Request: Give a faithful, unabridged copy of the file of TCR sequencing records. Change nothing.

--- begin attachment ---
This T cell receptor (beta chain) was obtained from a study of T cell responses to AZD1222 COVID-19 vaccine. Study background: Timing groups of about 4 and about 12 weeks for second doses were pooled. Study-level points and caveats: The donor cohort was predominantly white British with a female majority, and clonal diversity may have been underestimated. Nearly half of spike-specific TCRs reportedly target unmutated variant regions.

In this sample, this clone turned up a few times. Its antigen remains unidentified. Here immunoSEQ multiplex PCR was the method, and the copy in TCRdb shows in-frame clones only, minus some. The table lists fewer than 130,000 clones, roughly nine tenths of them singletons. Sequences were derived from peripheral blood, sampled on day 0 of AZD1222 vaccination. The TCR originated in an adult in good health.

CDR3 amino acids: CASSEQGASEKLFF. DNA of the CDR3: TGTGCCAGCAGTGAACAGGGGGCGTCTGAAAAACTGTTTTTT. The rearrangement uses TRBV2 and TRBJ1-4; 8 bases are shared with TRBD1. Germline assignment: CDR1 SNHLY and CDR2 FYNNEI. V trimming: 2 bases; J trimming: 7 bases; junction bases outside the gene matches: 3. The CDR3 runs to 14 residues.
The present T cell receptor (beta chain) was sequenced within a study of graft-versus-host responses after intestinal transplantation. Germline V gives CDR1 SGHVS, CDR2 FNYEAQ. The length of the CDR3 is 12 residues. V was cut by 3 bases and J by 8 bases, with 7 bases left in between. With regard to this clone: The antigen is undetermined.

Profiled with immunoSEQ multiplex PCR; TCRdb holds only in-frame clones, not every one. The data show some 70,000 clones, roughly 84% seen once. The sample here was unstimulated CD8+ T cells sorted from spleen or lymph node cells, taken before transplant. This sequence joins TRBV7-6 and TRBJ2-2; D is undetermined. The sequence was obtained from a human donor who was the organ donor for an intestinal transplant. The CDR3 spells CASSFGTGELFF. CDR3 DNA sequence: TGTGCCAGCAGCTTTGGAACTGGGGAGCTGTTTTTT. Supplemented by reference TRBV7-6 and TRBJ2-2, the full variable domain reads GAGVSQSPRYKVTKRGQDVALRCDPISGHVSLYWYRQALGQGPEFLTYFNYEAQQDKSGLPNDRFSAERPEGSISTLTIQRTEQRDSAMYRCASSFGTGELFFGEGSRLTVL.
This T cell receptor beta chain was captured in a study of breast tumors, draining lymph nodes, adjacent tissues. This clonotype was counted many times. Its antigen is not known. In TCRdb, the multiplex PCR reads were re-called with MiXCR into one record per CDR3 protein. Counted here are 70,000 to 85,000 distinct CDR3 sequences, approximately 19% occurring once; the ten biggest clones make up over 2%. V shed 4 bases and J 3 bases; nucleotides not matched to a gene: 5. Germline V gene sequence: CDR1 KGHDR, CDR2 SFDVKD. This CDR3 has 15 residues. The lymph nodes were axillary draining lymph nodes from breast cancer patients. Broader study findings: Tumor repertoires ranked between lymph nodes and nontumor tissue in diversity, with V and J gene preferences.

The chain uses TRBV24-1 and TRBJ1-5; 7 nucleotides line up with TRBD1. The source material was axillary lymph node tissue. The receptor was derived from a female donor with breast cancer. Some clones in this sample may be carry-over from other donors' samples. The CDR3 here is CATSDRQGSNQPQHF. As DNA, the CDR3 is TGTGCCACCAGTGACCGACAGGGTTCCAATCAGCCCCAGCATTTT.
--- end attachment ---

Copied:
This T cell receptor (beta chain) was obtained from a study of T cell responses to AZD1222 COVID-19 vaccine. Study background: Timing groups of about 4 and about 12 weeks for second doses were pooled. Study-level points and caveats: The donor cohort was predominantly white British with a female majority, and clonal diversity may have been underestimated. Nearly half of spike-specific TCRs reportedly target unmutated variant regions.

In this sample, this clone turned up a few times. Its antigen remains unidentified. Here immunoSEQ multiplex PCR was the method, and the copy in TCRdb shows in-frame clones only, minus some. The table lists fewer than 130,000 clones, roughly nine tenths of them singletons. Sequences were derived from peripheral blood, sampled on day 0 of AZD1222 vaccination. The TCR originated in an adult in good health.

CDR3 amino acids: CASSEQGASEKLFF. DNA of the CDR3: TGTGCCAGCAGTGAACAGGGGGCGTCTGAAAAACTGTTTTTT. The rearrangement uses TRBV2 and TRBJ1-4; 8 bases are shared with TRBD1. Germline assignment: CDR1 SNHLY and CDR2 FYNNEI. V trimming: 2 bases; J trimming: 7 bases; junction bases outside the gene matches: 3. The CDR3 runs to 14 residues.
The present T cell receptor (beta chain) was sequenced within a study of graft-versus-host responses after intestinal transplantation. Germline V gives CDR1 SGHVS, CDR2 FNYEAQ. The length of the CDR3 is 12 residues. V was cut by 3 bases and J by 8 bases, with 7 bases left in between. With regard to this clone: The antigen is undetermined.

Profiled with immunoSEQ multiplex PCR; TCRdb holds only in-frame clones, not every one. The data show some 70,000 clones, roughly 84% seen once. The sample here was unstimulated CD8+ T cells sorted from spleen or lymph node cells, taken before transplant. This sequence joins TRBV7-6 and TRBJ2-2; D is undetermined. The sequence was obtained from a human donor who was the organ donor for an intestinal transplant. The CDR3 spells CASSFGTGELFF. CDR3 DNA sequence: TGTGCCAGCAGCTTTGGAACTGGGGAGCTGTTTTTT. Supplemented by reference TRBV7-6 and TRBJ2-2, the full variable domain reads GAGVSQSPRYKVTKRGQDVALRCDPISGHVSLYWYRQALGQGPEFLTYFNYEAQQDKSGLPNDRFSAERPEGSISTLTIQRTEQRDSAMYRCASSFGTGELFFGEGSRLTVL.
This T cell receptor beta chain was captured in a study of breast tumors, draining lymph nodes, adjacent tissues. This clonotype was counted many times. Its antigen is not known. In TCRdb, the multiplex PCR reads were re-called with MiXCR into one record per CDR3 protein. Counted here are 70,000 to 85,000 distinct CDR3 sequences, approximately 19% occurring once; the ten biggest clones make up over 2%. V shed 4 bases and J 3 bases; nucleotides not matched to a gene: 5. Germline V gene sequence: CDR1 KGHDR, CDR2 SFDVKD. This CDR3 has 15 residues. The lymph nodes were axillary draining lymph nodes from breast cancer patients. Broader study findings: Tumor repertoires ranked between lymph nodes and nontumor tissue in diversity, with V and J gene preferences.

The chain uses TRBV24-1 and TRBJ1-5; 7 nucleotides line up with TRBD1. The source material was axillary lymph node tissue. The receptor was derived from a female donor with breast cancer. Some clones in this sample may be carry-over from other donors' samples. The CDR3 here is CATSDRQGSNQPQHF. As DNA, the CDR3 is TGTGCCACCAGTGACCGACAGGGTTCCAATCAGCCCCAGCATTTT.